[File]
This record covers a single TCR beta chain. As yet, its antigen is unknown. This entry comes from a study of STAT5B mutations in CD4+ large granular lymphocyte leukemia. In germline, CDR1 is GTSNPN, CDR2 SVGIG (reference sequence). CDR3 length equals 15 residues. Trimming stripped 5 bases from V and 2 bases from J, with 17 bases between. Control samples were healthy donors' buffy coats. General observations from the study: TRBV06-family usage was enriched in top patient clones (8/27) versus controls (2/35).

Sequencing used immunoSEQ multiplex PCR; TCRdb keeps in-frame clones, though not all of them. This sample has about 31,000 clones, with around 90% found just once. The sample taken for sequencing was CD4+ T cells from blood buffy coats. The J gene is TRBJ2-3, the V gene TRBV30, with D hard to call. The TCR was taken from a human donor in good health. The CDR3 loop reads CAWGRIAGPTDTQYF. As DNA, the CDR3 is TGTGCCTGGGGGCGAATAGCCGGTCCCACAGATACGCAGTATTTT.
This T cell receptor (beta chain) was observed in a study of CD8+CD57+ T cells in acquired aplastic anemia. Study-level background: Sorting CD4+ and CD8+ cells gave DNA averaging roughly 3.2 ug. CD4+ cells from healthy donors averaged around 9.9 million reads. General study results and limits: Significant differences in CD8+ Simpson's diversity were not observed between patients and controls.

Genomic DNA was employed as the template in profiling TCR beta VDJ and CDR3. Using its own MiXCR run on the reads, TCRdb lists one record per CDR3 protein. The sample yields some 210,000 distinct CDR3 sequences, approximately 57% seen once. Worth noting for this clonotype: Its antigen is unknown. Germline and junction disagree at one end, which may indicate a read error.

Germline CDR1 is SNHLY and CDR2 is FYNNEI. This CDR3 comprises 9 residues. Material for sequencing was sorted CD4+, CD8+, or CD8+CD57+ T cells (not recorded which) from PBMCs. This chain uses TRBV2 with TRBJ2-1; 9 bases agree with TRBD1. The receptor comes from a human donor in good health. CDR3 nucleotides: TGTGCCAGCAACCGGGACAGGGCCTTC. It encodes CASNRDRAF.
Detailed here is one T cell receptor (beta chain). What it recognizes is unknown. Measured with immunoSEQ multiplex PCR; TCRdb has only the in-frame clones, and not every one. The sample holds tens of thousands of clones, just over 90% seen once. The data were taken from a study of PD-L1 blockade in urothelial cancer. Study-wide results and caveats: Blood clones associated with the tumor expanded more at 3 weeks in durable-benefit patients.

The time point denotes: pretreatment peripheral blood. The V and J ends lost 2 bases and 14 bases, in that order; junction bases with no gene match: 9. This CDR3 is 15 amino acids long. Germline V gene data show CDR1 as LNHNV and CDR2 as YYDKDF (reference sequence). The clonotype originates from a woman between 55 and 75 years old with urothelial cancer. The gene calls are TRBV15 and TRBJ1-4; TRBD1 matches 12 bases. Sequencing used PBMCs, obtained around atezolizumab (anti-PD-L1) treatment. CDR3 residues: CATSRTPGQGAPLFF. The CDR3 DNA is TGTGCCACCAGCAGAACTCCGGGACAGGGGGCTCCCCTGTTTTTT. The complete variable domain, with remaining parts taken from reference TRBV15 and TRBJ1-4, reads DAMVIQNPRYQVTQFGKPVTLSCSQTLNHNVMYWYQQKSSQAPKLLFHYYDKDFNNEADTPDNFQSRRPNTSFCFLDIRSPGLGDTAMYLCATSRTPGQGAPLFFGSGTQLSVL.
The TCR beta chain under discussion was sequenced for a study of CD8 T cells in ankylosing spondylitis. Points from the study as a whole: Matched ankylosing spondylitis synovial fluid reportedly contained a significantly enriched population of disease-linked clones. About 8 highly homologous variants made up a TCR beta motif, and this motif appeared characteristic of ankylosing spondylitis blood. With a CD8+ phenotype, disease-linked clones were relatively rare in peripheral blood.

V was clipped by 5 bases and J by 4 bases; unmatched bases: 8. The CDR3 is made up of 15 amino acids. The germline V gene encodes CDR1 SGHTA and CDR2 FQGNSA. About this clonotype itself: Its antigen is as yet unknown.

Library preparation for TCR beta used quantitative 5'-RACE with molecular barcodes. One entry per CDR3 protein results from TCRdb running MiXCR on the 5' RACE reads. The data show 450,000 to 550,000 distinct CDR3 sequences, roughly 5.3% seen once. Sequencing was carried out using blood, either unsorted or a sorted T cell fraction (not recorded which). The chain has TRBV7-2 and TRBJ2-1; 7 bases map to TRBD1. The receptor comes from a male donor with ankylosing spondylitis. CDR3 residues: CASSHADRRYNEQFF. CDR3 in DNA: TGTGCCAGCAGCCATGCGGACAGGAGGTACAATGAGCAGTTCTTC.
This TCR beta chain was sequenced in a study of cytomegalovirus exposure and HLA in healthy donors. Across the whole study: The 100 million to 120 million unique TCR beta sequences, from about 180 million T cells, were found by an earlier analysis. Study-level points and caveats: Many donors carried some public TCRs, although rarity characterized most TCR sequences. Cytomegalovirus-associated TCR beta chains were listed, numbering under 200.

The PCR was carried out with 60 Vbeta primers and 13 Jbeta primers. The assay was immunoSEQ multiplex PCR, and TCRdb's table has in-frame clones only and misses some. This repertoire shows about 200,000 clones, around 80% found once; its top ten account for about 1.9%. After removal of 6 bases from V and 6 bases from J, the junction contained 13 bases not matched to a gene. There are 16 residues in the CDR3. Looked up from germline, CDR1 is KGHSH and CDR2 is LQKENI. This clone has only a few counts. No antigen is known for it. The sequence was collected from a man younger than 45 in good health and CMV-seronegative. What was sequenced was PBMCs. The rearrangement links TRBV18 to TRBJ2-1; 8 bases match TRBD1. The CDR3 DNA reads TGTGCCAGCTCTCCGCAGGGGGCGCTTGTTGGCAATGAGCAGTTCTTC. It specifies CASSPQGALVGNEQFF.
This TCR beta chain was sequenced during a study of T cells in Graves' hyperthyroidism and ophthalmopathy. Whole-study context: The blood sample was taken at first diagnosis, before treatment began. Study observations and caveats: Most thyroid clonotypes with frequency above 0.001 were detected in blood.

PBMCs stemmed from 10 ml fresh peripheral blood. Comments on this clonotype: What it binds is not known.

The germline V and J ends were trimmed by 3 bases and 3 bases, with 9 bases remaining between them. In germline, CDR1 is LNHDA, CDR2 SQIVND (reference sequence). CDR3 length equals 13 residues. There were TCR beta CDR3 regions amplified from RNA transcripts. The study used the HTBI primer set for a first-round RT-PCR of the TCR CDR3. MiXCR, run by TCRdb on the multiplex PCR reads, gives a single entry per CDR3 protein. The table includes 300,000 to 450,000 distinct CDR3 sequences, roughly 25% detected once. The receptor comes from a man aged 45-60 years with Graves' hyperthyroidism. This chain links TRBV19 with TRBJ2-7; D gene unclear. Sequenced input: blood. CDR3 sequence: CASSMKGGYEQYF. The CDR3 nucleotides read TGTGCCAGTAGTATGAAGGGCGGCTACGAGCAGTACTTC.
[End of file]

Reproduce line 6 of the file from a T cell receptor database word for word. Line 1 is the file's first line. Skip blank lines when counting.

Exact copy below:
Detailed here is one T cell receptor (beta chain). What it recognizes is unknown. Measured with immunoSEQ multiplex PCR; TCRdb has only the in-frame clones, and not every one. The sample holds tens of thousands of clones, just over 90% seen once. The data were taken from a study of PD-L1 blockade in urothelial cancer. Study-wide results and caveats: Blood clones associated with the tumor expanded more at 3 weeks in durable-benefit patients.